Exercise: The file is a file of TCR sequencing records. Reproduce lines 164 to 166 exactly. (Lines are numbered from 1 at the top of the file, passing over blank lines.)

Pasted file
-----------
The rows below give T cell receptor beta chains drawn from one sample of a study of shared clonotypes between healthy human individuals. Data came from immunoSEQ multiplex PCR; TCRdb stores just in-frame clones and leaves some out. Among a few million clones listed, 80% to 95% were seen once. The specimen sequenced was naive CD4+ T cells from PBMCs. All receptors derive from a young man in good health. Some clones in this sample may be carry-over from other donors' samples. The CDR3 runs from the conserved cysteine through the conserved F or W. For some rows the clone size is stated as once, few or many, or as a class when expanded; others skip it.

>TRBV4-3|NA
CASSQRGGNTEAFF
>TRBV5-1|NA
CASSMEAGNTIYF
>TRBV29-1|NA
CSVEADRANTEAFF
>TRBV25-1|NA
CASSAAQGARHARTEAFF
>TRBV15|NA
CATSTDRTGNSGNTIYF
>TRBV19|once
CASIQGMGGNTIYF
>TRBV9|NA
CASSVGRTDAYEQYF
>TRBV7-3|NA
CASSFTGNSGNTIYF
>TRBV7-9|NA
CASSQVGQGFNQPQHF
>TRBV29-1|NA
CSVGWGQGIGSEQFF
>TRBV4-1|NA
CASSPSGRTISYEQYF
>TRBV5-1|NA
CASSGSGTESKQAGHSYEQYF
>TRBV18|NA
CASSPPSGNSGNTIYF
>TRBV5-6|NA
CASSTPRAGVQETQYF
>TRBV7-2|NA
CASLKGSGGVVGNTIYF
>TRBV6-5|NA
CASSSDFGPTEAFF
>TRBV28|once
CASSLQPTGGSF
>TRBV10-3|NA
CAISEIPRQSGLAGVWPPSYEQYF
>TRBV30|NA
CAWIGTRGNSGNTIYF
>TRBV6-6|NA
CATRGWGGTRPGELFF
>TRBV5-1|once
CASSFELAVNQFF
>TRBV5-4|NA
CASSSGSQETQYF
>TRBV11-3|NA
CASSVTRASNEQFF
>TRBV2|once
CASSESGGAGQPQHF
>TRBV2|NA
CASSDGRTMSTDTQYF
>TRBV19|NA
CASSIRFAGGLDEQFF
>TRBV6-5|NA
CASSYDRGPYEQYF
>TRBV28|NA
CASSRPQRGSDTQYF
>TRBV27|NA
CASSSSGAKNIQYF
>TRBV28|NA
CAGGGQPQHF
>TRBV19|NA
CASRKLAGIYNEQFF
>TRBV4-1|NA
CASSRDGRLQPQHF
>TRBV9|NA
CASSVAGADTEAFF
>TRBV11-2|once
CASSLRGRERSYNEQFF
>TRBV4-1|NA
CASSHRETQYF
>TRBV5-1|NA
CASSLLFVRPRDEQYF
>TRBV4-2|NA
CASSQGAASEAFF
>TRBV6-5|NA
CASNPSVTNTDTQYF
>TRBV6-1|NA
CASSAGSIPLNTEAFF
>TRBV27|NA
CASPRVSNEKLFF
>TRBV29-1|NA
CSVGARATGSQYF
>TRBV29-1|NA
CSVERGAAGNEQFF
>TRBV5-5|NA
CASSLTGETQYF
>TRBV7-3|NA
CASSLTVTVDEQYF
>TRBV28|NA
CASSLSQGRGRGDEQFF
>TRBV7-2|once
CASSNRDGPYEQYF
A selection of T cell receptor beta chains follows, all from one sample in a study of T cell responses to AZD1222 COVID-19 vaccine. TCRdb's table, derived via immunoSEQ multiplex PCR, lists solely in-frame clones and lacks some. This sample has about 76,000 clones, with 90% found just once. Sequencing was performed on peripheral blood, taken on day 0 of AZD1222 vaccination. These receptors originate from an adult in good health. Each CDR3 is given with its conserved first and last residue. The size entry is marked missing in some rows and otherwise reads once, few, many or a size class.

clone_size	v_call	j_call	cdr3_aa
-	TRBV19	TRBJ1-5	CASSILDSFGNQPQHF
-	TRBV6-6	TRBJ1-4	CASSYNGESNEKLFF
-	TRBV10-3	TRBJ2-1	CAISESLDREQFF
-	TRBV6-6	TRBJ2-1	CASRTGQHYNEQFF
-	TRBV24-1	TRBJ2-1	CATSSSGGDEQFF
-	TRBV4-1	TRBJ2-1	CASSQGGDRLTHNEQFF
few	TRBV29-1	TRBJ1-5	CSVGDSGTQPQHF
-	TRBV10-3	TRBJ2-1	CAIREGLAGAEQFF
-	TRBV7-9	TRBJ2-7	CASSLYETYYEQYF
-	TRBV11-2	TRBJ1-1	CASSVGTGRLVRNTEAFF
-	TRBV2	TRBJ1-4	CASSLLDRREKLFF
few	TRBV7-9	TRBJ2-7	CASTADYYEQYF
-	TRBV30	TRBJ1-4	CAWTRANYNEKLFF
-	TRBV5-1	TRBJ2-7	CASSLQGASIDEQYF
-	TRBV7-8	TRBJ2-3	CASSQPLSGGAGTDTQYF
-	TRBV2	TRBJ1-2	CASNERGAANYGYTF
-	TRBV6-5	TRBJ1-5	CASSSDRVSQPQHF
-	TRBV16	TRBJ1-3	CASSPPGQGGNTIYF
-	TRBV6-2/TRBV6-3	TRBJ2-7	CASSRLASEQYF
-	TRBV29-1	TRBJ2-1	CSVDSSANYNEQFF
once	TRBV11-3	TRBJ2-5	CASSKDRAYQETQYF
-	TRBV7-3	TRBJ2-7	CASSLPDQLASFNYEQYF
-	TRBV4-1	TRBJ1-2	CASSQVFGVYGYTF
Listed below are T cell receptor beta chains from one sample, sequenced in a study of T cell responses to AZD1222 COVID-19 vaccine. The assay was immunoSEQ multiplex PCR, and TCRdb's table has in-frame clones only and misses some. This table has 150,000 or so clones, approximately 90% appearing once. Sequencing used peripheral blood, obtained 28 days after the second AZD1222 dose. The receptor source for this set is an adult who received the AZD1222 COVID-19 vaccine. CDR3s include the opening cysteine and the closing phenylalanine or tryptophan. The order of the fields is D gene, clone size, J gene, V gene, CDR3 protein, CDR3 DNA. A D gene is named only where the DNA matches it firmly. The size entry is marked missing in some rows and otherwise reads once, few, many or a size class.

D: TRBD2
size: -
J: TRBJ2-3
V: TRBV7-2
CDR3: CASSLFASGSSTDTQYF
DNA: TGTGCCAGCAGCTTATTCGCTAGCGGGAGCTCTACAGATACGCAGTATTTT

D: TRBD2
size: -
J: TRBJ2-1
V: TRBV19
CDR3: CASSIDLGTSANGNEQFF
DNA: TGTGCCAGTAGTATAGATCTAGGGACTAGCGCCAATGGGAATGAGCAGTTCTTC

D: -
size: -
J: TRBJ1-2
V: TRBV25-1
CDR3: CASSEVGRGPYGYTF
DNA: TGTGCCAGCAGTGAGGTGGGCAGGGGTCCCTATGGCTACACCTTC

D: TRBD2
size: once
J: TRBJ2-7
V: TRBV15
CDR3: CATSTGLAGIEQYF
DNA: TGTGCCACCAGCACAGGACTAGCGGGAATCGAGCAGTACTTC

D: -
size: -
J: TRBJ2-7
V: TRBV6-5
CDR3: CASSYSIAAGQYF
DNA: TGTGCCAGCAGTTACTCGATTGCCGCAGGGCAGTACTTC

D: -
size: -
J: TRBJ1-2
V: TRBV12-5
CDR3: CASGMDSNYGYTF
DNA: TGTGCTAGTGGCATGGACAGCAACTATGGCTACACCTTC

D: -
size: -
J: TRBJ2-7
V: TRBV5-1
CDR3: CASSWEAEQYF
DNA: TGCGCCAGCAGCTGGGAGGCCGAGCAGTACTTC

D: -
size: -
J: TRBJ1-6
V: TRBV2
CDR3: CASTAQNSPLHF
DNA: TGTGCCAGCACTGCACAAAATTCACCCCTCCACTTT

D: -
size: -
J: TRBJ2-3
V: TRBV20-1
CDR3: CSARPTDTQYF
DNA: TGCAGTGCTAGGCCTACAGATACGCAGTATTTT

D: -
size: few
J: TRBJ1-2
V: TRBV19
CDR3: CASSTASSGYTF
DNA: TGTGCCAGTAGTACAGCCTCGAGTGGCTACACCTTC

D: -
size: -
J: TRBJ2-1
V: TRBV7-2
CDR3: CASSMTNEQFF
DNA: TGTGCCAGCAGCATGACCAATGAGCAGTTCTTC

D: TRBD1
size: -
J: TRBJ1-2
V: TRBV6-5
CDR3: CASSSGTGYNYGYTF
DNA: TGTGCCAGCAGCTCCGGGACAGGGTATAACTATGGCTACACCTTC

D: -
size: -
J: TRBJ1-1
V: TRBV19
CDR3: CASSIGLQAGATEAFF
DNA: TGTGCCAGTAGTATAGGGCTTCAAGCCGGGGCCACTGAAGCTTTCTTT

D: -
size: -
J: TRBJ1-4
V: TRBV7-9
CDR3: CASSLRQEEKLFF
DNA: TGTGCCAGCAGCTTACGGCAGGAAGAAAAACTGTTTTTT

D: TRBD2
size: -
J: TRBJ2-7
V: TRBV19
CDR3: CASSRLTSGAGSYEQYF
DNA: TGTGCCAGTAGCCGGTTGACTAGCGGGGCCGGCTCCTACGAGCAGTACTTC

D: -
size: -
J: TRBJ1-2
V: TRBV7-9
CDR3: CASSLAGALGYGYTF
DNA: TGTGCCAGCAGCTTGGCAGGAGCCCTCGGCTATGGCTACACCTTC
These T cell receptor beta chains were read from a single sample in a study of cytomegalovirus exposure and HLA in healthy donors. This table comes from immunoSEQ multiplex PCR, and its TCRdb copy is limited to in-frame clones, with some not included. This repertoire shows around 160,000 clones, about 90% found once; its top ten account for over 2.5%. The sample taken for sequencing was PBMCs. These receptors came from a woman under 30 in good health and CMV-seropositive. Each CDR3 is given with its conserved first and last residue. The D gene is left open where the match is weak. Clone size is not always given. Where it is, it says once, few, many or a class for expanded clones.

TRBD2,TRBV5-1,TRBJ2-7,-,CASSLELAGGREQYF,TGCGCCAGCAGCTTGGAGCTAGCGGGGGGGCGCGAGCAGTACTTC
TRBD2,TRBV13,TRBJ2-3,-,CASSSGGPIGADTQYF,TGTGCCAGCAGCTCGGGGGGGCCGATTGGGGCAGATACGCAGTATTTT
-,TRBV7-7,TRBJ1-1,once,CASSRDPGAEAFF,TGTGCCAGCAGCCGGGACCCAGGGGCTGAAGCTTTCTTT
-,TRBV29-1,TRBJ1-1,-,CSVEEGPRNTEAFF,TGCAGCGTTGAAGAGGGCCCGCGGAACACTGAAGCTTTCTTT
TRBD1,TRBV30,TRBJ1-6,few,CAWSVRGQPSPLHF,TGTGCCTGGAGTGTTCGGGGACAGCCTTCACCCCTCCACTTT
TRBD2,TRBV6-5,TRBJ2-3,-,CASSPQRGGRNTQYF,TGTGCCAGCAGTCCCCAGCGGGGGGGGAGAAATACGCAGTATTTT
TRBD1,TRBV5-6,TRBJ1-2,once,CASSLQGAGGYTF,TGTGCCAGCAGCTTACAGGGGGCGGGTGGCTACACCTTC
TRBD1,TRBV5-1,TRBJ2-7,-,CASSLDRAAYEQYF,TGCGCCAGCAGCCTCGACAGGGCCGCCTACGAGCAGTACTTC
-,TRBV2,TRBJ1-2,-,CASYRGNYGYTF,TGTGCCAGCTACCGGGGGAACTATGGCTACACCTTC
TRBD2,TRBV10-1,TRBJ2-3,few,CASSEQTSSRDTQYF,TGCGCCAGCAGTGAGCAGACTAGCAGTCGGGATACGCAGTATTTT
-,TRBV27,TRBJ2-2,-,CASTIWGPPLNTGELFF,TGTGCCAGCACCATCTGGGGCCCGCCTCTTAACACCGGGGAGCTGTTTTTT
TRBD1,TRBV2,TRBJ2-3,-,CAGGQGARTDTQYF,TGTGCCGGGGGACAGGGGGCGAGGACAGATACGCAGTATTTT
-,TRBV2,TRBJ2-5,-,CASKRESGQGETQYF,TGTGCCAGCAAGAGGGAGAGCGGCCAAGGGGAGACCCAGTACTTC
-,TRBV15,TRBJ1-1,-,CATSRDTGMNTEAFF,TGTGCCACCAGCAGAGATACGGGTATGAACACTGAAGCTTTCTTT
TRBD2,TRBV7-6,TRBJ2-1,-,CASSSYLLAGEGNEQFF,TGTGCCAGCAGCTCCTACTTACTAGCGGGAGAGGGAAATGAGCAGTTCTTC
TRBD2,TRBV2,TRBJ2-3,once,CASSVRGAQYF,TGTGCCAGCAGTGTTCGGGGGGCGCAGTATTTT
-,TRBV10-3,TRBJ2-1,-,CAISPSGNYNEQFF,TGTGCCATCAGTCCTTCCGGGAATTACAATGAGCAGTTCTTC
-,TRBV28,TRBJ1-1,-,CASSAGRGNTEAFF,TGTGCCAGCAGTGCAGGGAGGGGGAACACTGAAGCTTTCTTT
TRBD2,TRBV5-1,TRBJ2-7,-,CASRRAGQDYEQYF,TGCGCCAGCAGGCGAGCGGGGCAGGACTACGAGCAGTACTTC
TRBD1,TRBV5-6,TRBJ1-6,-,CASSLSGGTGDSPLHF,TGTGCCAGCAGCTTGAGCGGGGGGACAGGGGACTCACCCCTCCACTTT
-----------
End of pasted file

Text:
J: TRBJ1-6
V: TRBV2
CDR3: CASTAQNSPLHF